Seizures in dogs are one of the most frequently reported neurological conditions and can be caused by a number of conditions. Epilepsy, liver disease, kidney failure, brain tumors, trauma or toxins can cause these events, which can be somewhat traumatizing to owners who do not know what they are. The most important thing to know for many owners is how to comfort their canine through this process.
According to VCA Animal Hospitals, during the first part of a seizure, called the pre-ictal phase, a dog may exhibit altered behavior - either hiding, seeming nervous or seeking out its owner. You can help your dog by either allowing it some alone time and space or comforting it when it seeks you out.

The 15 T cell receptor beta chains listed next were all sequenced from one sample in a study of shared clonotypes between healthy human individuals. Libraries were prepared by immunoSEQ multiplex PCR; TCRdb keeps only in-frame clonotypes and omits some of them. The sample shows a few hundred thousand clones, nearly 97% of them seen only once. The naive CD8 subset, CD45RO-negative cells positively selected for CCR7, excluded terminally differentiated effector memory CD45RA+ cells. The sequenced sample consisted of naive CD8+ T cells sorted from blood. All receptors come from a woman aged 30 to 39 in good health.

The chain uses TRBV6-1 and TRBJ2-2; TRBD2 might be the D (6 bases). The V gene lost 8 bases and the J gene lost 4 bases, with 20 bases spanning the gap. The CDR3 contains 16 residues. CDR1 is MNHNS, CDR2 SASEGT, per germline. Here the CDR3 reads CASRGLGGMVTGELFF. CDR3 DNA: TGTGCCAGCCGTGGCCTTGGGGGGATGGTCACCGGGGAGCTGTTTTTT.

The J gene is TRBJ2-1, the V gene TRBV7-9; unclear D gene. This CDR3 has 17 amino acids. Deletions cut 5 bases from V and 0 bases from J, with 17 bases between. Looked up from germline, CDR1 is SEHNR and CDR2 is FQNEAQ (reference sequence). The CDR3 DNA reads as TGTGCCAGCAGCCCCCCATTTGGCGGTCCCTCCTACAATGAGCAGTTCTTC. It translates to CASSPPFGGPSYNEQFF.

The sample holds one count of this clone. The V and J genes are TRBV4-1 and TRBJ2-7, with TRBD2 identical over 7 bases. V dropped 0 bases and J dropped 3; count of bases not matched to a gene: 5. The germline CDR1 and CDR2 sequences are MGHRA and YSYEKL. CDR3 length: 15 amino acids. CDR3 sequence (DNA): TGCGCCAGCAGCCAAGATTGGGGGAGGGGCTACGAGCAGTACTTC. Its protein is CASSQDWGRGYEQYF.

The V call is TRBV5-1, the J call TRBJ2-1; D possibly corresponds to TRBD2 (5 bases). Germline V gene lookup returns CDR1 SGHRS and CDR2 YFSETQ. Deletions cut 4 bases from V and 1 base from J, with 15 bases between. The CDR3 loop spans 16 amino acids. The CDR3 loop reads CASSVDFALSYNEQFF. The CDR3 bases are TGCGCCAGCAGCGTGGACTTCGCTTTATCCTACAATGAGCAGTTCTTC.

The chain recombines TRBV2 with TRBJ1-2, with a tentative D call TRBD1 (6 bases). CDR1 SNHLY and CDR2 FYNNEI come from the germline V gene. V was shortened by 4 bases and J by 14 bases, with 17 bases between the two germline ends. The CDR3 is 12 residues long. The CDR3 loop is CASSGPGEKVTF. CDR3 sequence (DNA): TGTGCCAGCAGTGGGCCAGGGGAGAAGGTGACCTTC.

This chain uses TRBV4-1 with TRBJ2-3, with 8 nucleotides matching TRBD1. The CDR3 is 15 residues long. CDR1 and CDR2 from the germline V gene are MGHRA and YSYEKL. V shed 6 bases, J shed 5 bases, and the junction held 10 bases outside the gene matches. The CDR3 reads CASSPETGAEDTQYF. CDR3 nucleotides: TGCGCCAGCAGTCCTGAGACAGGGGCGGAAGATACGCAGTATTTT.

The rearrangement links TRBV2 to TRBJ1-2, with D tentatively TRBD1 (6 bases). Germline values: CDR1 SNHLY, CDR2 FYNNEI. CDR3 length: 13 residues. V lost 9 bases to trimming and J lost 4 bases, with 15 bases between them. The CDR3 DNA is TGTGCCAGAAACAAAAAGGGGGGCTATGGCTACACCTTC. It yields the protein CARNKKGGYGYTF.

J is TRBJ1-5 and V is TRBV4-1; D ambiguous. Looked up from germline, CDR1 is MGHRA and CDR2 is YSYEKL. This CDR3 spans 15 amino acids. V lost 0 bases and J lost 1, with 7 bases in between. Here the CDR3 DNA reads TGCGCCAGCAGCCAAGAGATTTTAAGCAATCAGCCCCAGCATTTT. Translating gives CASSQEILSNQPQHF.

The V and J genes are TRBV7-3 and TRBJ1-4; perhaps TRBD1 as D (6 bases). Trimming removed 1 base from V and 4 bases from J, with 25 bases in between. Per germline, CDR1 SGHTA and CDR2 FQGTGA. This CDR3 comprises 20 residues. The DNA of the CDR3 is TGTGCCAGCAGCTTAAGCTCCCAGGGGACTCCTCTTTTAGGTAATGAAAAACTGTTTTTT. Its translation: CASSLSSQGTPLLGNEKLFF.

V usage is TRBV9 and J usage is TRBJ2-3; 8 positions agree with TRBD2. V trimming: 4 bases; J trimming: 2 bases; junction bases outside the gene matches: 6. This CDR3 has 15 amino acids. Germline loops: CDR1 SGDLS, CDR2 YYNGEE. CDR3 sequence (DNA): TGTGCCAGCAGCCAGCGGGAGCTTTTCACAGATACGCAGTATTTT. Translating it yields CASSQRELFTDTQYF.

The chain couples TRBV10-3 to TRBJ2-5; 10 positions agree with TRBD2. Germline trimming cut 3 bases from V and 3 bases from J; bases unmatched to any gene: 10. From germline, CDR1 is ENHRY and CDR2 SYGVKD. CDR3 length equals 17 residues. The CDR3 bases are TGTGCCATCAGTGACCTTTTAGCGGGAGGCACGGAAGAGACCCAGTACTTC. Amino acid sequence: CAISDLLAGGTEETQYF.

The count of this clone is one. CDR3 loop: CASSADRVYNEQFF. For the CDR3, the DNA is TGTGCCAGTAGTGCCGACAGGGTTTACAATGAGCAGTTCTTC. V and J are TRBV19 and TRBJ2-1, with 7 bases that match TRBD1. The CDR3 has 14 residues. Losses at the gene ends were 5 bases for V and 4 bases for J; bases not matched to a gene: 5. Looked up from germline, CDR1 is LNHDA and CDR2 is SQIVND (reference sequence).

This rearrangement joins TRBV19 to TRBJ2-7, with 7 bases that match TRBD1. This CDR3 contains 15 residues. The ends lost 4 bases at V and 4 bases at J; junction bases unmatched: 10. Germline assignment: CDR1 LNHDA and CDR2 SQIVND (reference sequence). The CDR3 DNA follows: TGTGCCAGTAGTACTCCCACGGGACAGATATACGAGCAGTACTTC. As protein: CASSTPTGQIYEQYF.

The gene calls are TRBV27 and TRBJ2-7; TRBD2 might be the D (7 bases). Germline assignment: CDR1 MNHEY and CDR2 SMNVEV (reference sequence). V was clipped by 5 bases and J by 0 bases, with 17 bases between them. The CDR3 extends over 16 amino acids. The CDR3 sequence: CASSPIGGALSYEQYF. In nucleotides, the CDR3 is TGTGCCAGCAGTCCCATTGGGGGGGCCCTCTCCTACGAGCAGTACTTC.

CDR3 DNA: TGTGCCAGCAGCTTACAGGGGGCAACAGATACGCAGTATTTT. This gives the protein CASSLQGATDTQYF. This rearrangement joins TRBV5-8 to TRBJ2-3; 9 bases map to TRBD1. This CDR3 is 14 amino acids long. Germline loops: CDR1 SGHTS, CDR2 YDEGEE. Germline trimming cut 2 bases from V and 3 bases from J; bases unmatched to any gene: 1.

The second part of a seizure, called the ictal phase, is the actual seizure and is characterized by shaking or spastic muscle motion. The dog may have a change in mental awareness, fall over, urinate, defecate or salivate uncontrollably. No matter what your dog is doing, it is important to remain calm. Do not try to hold your dog down or get your fingers near the mouth or head since your dog may accidentally bite you.
The last part of a seizure is the post-ictal phase and is the time immediately after the end of the seizure. Your dog may be disoriented or even seem blind and you should stay nearby to offer your dog comfort and reassurance during this confusing time. According to PetMD.com, most dogs will recover from a seizure by the time you can bring it to the veterinarian. However, all seizures should be reported to a veterinary professional so testing for seizures can be performed and the underlying cause can be determined and treated if necessary.